is gentle. Lucky is getting fat. I am 21 going onto 30. It’s
a miracle that Madame let her out. Madame has a ‘pension’
in the old part of town, near the Bourse. And a bar.
I am in the cheaper room at the back. We’ve become friends,
Lucky and I. She used to do the streets. Knows every trick
in the book to protect me from what she calls ‘predators’.
I don’t want to be protected. Tired from dancing in the Rumanian
Gipsy joint I came back at three this morning. Slipped off my
shoes, but Lucky heard me anyway, made sure I was alone.
‘Taivas on sininen ja valkoinen’, the sky is blue and white.
Learning Finnish is impossible, but I can remember songs.
Arrived in Helsinki when the Baltic was frozen and in August
a headline that makes everyone laugh proudly:
‘Two Africans Fainted From The Heat in Oulu’. Fancy that.
It’s 1957. Camped with the bears in Karelia, learned to recite
‘Little Red Riding Hood’ in Finnish, bought fresh fish in the market
by the harbour, tried to cut a chicken in half with rose shears,
getting a tan on my cousin’s farm. The sauna is ready.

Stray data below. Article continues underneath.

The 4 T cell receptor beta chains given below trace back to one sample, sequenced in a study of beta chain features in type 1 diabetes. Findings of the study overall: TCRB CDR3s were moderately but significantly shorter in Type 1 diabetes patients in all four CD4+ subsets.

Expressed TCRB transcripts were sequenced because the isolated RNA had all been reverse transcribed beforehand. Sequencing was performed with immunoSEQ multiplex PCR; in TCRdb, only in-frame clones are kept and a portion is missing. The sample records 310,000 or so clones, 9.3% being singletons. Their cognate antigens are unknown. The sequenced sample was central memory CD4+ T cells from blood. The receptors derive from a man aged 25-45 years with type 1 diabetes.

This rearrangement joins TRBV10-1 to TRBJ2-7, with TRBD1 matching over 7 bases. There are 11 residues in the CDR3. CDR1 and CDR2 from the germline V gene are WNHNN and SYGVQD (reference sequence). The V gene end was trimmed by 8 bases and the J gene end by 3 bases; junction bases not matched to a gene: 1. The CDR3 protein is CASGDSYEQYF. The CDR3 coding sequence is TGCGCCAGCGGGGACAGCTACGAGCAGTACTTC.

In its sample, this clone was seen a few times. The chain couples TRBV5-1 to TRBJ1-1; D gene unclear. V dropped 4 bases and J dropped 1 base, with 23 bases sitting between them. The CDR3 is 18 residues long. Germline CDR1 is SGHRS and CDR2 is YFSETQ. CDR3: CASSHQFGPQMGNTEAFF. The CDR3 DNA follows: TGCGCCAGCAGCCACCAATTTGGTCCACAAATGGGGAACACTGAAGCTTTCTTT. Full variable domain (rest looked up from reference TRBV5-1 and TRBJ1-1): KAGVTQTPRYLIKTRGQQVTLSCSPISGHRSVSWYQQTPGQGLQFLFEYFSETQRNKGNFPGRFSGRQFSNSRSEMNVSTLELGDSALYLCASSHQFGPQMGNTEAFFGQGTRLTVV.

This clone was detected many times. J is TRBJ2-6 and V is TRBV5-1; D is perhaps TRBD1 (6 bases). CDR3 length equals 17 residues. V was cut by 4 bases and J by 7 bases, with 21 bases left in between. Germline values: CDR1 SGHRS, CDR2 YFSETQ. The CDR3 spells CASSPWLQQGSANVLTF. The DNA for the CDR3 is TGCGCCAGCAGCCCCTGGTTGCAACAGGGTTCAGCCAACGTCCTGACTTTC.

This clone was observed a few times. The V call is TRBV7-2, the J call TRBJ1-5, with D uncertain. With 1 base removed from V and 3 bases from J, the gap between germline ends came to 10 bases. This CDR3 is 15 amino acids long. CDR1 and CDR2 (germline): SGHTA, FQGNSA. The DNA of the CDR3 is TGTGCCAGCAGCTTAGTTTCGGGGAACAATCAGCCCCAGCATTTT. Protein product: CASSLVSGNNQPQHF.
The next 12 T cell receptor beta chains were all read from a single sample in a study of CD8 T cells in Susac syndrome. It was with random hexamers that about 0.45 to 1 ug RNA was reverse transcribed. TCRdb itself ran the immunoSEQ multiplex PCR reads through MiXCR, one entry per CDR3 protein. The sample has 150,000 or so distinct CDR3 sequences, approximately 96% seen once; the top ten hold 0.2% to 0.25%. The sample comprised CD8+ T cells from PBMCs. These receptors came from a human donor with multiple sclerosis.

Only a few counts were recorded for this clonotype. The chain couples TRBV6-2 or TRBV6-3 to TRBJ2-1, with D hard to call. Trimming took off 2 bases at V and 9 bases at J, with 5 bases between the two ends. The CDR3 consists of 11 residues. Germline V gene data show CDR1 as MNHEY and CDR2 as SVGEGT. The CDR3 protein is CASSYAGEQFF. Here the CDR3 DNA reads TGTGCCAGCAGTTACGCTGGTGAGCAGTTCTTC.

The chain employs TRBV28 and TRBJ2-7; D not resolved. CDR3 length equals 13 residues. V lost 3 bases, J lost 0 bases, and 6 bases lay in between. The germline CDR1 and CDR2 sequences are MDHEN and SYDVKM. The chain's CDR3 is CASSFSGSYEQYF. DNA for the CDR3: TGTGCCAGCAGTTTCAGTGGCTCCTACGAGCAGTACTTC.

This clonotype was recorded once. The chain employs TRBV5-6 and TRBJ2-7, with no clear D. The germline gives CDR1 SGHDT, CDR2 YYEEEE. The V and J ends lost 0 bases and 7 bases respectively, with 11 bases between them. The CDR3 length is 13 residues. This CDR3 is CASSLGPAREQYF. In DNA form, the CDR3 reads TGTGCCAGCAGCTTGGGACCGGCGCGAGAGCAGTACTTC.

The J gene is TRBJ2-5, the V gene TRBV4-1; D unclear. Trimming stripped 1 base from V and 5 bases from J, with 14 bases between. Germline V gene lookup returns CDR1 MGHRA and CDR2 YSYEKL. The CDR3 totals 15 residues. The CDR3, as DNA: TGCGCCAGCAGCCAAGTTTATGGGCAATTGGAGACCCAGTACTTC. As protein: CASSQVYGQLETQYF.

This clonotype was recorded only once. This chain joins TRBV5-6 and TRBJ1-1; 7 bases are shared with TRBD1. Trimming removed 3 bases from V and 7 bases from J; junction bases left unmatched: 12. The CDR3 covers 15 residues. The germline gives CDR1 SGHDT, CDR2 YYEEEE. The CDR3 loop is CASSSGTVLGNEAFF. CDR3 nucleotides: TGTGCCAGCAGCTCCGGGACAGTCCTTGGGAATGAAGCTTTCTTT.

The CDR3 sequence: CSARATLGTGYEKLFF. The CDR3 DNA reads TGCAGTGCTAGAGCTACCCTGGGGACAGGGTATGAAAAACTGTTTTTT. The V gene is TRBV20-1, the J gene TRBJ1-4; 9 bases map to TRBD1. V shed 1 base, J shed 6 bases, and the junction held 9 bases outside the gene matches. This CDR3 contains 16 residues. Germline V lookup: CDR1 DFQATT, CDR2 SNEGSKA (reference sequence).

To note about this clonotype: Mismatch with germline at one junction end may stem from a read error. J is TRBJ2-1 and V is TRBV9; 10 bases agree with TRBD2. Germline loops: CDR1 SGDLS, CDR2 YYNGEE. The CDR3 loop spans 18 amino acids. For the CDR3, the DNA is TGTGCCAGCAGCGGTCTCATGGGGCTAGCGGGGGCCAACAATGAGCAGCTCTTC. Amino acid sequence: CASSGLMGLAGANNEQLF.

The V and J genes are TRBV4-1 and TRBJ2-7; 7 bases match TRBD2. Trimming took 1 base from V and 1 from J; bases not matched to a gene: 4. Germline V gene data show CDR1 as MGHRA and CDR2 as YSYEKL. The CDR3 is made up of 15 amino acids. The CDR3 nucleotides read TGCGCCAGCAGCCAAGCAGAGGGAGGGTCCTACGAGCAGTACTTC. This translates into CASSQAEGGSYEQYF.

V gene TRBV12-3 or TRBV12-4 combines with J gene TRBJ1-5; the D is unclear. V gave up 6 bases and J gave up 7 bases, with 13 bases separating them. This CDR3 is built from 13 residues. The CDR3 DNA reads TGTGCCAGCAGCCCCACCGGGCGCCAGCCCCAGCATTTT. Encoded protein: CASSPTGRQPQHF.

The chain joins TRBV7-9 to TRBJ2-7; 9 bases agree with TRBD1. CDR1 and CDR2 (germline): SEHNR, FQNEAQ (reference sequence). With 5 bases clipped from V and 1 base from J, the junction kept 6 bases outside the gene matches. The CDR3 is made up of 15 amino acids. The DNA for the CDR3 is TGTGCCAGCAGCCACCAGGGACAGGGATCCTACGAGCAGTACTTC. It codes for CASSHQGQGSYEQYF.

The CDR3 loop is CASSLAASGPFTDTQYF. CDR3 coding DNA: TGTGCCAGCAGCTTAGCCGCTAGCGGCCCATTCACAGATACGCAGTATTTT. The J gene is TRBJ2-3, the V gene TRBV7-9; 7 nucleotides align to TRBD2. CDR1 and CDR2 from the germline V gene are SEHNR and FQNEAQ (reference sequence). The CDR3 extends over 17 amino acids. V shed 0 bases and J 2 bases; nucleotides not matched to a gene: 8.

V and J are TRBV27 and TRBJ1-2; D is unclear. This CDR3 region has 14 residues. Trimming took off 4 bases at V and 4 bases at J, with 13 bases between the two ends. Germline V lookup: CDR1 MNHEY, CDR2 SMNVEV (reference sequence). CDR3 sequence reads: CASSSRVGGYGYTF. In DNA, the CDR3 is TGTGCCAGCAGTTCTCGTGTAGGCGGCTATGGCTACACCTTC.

My brother’s wedding will be soon. Must fly home.
My mother at the door. The party is in full swing. There
are a few boys. And my mother is at the door at eleven sharp.
Dragging me out. The party is at a friend’s house. Not far
from home. Mother knows everyone. But I must be home
by 11.00. ‘Mr Anthony’s Boogie’. I am sweating, my hair limp.
Adrenalin pumping. And my mother is at the door.
‘Komm jetzt sofort hier raus!’. Her face a dark cloud.
Tomorrow I’ll play Beethoven for her, and Mozart.
The piano needs tuning and my shame hangs like a cloak.
My brother has built a crystal radio in a cigar box. He lets me listen
to it when he feels generous of spirit. He is my big brother.
I am only small. He listens to the American Forces Network.
I learn to say it. He puts his finger to his lips. Shhh. Don’t!
or we get into heap great big trouble. Mother at the sewing machine,
my budgie on her shoulder. They are talking to each other.
My brother says we are losing the war. My mother sings
me to sleep after she tucks the eiderdown tight around me.
‘Schlafe mein Kindchen, schlaf ein…’
So long as the bombers don’t come. Dreams of fire.
Tomorrow I’ll eat.